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Social Security and the Future: Reasons for Worry

Selena Maranjian notes what most people have at least an inkling of knowledge– that is, Social Security is in trouble. The ratio of workers to beneficiaries is shrinking and has been for decades. The surplus that was built up from 1984 to 2021 is now being exhausted. Full benefits under current law will cease in about 2033, and only 77% of promised benefits will then be paid, unless Congress acts to shore up the whole program before then. The author notes possible fixes in the full piece here.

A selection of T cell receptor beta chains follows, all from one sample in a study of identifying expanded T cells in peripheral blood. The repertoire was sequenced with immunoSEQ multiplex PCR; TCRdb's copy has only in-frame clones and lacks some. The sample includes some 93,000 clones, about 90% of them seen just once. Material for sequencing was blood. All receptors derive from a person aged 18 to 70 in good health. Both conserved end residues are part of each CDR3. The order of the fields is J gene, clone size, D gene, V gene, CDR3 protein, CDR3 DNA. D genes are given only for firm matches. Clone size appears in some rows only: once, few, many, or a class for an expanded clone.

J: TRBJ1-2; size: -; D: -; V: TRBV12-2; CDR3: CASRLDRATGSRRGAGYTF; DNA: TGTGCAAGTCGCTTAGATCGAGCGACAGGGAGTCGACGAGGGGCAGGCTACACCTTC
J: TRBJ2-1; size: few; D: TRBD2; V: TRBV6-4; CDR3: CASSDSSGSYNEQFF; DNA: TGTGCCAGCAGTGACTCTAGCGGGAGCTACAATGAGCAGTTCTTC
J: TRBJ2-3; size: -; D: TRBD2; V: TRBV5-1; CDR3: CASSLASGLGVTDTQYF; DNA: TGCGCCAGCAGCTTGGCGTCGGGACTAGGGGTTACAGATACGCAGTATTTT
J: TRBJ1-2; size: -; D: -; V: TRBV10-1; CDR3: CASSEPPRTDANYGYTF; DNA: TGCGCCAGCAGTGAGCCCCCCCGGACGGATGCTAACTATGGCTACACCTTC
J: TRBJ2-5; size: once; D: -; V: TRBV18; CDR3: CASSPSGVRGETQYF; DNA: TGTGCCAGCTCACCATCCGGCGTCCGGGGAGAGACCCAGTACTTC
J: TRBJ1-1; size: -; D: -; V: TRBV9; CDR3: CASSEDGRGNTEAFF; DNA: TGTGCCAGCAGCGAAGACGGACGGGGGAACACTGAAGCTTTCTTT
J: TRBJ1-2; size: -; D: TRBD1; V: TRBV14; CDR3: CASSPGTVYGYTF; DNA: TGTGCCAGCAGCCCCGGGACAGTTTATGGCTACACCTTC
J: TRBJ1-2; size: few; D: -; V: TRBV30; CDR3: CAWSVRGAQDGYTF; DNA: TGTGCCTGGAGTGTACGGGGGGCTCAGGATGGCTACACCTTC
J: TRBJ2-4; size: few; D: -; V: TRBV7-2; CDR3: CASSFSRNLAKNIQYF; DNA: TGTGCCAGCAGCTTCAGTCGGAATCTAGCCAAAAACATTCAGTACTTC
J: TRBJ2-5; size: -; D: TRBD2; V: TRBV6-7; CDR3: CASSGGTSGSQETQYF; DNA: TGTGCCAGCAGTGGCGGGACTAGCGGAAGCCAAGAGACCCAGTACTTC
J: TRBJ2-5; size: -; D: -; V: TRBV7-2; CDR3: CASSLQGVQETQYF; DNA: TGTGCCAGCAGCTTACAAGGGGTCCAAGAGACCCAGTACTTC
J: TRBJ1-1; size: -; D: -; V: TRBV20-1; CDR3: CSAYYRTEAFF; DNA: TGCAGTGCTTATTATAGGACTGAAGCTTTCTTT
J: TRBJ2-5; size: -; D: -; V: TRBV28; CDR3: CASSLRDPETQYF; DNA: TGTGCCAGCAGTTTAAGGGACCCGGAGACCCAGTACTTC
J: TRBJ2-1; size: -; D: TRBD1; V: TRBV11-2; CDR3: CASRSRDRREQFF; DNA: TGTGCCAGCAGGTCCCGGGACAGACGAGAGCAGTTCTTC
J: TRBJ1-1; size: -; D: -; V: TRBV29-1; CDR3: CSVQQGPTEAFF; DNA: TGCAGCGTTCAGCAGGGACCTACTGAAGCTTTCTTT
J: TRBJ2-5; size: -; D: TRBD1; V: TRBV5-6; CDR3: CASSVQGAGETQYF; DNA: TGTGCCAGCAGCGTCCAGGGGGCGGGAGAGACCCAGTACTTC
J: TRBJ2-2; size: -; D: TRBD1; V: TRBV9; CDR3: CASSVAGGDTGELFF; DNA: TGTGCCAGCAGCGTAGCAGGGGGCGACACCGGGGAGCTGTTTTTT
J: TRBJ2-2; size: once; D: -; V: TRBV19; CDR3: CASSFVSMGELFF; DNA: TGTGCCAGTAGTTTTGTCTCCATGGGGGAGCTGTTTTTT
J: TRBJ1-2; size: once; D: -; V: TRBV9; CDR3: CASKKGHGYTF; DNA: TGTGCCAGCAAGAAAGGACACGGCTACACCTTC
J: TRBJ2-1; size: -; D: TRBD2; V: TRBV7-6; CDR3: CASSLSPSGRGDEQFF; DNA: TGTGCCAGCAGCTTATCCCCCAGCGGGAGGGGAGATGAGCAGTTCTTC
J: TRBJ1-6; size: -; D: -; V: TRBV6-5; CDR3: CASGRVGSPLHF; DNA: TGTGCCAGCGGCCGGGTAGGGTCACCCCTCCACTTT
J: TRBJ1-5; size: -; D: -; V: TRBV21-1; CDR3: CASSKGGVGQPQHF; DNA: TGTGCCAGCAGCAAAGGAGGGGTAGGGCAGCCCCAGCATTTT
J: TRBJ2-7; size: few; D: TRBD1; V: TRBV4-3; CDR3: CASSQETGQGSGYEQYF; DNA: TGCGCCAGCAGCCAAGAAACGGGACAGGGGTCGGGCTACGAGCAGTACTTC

As an example of the leading thoughts on reforming Social Security, the Association of Mature American Citizens (AMAC, Inc.) believes Social Security must be preserved and modernized.  This can be achieved without tax increases by slight modifications to cost of living adjustments and payments to high income beneficiaries plus gradually increasing the full (but not early) retirement age.  AMAC Action, AMAC’s advocacy arm, supports an increase in the threshold where benefits are taxed and then indexing for inflation, and calls for eliminating the reduction in people’s benefits for those choosing to work before full retirement age.  AMAC is resolute in its mission that Social Security be preserved for current and successive generations and has gotten the attention of lawmakers in D.C., meeting with many congressional offices and staff over the past decade. 

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